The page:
Throughout the region of Catalunya you may have come across an intersting piece of traditional Catalan dancing. In Barcelona, people sometimes join their hands together and dance in circles with small precise steps. The circle goes slowly round, and round whilst more people join to make the circle bigger. This is the Sardana: the traditional national dance of Catalunya. Discover all the ins and outs of the Sardana dance in Barcelona!
-Sardana Dance in Barcelona
It is important to the Catalans not only because it bring the people of the region together, but it is a symbol of their national pride and identity. To understand the meaning of the dance, it is important to look at the historical context behind this supposedly simplistic idea of Catalan dancing. The Catalans are a proud and patriotic people with distinct traditions and culture that set them aside from Castillian Spain.
-The dance structure
The Sardana is a relatively easy dance to perform in terms of physical strength making it accessible to people of all ages and abilities yet the rules governing the choreography are relatively sophisticated. It can be either of the same sex, mixed or with couples and the basis for the dance is the division into two sections that is known as “tirades” in Catalan and which can be either short (“curts”) or long (“llargs”). The “curts” are performed with arms down by the side while the “llargs” are performed with arms at shoulder length. The Catalan dancing is complemented by a “coba”, a small group of musicians accompanying the dance with a selection of brass instruments and lead by the “flaviol” a type of flute whilst the tambourine sets the rhythm.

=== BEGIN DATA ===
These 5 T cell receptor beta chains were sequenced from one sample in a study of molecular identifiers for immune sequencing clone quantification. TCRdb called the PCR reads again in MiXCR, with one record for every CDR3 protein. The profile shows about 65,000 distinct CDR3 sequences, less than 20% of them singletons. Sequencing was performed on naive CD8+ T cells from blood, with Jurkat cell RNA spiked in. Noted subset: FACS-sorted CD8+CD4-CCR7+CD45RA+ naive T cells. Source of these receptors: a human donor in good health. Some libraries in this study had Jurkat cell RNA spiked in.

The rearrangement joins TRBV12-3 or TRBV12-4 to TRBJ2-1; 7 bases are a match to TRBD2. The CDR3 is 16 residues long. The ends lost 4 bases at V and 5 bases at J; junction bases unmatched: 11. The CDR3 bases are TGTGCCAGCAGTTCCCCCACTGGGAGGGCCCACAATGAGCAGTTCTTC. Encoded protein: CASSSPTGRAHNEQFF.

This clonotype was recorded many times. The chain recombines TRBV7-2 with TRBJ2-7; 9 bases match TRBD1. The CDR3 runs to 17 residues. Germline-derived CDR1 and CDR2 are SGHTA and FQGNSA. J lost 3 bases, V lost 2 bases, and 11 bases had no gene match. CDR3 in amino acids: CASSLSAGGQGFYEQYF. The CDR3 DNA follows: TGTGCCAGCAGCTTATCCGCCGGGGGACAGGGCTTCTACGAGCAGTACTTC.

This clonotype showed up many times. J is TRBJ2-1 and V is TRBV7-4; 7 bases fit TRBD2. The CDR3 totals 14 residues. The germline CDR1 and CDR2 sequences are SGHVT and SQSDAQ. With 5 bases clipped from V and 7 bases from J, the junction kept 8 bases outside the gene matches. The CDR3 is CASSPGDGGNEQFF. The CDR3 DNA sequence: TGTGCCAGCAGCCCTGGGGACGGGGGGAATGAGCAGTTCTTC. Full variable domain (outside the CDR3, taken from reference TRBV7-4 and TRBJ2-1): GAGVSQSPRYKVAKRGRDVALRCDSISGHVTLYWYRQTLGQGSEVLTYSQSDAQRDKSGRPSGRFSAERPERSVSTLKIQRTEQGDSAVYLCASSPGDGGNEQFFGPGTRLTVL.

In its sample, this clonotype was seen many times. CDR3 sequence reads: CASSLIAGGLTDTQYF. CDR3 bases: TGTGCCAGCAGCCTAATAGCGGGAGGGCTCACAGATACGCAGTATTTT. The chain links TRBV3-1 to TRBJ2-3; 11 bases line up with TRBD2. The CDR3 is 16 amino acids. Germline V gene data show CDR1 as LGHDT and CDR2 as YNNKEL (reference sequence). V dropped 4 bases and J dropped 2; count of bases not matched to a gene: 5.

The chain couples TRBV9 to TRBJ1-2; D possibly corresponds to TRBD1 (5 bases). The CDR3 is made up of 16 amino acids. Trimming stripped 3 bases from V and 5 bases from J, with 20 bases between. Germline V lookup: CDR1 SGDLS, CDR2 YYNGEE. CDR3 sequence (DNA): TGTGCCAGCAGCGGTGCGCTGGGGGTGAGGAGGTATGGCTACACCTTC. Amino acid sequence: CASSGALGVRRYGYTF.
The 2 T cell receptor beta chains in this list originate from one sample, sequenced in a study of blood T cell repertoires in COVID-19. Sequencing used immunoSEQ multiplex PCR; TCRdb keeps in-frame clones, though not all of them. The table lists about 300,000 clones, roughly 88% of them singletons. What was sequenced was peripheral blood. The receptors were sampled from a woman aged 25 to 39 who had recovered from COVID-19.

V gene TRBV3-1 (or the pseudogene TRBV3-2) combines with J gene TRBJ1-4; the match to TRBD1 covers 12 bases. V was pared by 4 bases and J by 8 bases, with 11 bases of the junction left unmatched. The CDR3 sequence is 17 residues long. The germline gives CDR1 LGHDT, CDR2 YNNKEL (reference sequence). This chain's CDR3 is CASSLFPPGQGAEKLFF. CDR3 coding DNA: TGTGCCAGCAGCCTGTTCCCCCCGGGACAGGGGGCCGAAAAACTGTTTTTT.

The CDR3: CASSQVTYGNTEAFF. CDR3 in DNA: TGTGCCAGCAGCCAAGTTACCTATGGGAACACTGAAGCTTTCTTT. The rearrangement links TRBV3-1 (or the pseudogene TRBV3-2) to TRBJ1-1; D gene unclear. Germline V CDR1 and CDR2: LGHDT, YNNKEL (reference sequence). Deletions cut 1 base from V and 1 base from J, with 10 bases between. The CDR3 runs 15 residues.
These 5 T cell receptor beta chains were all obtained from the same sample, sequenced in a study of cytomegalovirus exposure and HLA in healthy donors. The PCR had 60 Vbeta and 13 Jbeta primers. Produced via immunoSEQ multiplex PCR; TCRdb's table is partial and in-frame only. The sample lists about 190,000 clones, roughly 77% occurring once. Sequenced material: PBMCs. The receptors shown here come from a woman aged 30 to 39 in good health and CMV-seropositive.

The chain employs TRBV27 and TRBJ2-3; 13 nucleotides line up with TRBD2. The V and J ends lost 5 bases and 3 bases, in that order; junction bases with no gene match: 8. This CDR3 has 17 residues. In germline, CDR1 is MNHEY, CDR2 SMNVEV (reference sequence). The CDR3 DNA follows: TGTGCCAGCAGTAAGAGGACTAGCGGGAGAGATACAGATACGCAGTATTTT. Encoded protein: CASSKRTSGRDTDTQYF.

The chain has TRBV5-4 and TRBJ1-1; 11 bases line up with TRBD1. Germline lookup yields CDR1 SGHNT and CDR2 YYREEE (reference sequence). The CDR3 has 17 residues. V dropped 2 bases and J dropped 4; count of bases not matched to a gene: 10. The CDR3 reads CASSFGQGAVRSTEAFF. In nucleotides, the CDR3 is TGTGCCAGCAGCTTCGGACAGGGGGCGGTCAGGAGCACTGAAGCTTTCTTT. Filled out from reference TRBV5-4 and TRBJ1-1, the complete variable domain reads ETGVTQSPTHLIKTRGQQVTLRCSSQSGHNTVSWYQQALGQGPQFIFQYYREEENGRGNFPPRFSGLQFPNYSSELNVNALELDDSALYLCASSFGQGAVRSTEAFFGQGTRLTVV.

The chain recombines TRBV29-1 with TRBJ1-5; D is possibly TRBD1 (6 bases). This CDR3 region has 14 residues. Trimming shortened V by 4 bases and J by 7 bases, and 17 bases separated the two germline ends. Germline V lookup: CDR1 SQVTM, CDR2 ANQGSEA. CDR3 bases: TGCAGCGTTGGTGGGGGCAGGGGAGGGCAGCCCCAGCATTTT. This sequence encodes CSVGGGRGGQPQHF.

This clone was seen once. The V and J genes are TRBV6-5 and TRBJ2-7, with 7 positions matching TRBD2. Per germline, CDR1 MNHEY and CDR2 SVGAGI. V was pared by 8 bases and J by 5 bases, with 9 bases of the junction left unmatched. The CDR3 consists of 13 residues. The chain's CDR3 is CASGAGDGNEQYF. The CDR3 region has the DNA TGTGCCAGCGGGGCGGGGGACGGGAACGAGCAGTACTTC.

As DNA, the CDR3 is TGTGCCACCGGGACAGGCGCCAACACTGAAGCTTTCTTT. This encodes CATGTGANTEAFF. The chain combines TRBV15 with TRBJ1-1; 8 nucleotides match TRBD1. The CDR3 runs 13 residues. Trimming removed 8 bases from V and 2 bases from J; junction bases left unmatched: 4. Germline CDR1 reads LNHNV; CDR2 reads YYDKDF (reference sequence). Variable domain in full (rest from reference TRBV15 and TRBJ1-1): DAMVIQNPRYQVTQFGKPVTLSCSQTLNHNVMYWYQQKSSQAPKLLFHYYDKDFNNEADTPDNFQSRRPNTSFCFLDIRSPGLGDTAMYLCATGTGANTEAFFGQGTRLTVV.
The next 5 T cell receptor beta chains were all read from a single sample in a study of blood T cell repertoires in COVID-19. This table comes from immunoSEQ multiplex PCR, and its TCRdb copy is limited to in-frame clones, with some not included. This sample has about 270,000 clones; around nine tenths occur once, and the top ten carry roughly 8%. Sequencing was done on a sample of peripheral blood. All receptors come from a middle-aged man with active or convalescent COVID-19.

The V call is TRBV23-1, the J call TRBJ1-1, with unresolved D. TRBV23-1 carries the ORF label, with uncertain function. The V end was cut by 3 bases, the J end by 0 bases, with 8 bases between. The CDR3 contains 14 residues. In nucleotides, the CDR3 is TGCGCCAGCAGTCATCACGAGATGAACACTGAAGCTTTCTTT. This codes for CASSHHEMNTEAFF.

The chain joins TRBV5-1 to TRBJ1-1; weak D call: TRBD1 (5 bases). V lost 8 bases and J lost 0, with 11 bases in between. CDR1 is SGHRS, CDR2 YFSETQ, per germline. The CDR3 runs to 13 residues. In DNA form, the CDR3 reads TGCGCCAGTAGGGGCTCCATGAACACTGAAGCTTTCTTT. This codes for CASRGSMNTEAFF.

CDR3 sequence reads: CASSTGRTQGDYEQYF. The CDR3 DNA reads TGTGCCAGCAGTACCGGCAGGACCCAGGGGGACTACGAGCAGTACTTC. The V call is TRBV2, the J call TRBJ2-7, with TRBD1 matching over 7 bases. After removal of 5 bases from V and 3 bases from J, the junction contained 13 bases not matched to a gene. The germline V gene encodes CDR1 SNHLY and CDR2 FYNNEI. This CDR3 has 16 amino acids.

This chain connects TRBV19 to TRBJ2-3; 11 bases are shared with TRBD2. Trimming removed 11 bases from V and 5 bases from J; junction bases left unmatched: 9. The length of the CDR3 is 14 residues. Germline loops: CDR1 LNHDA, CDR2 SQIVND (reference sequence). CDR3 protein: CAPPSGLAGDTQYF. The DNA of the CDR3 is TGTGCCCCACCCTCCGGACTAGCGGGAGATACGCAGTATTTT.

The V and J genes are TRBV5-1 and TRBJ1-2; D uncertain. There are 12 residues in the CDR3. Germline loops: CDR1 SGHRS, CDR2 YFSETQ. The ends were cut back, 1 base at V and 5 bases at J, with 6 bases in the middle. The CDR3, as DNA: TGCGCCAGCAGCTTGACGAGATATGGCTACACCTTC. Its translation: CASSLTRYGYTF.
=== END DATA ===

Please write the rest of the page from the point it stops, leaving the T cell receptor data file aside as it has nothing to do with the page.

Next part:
A Sardana dance in Barcelona requires not only the right dance movements but also a specific type of musical accompaniment. A type of band called a “cobla” which consist of 11 band members playing some 12 instruments perform the music. Five of these instruments are wind instruments, with the addition of a double bass and a small drum known as a “tamboril”. The interplay of “curts” and “llargs” can be varied to give the dance its own structure, but there are certain elements which must feature in any Sardana to make it complete! Namely, the song must begin with an introit, a short musical introduction that announces the beginning of the dance and signals the dance or sardinistas to take their places.
-Where can you see the dance?
The best times to see an authentic Sardana dance in Barcelona are at a festival. The Focs de Sant Joan festival on the 24 of June is one example. Visit a Catalan village outside of Barcelona to capture the dance in authentic surroundings. You can also see this type of traditional Catalan dancing throughout the summer months in the sunlit early evenings starting around 18:00 to 18:30. Within Barcelona, hotspots include Plaza Jaume I on Sunday evenings as well as the nearby grounds of Catedral de Barcelona on Saturday evenings.
Without a doubt it is one of the oldest traditions that exists in Catalunya, therefore is you haven´t already seen a Sardana dance in Barcelona, we recommend that you visit when the neighbourhoods celebrate their fiestas in the city; and that you go to see some of this dancing… You can even join in as the dance is very easy!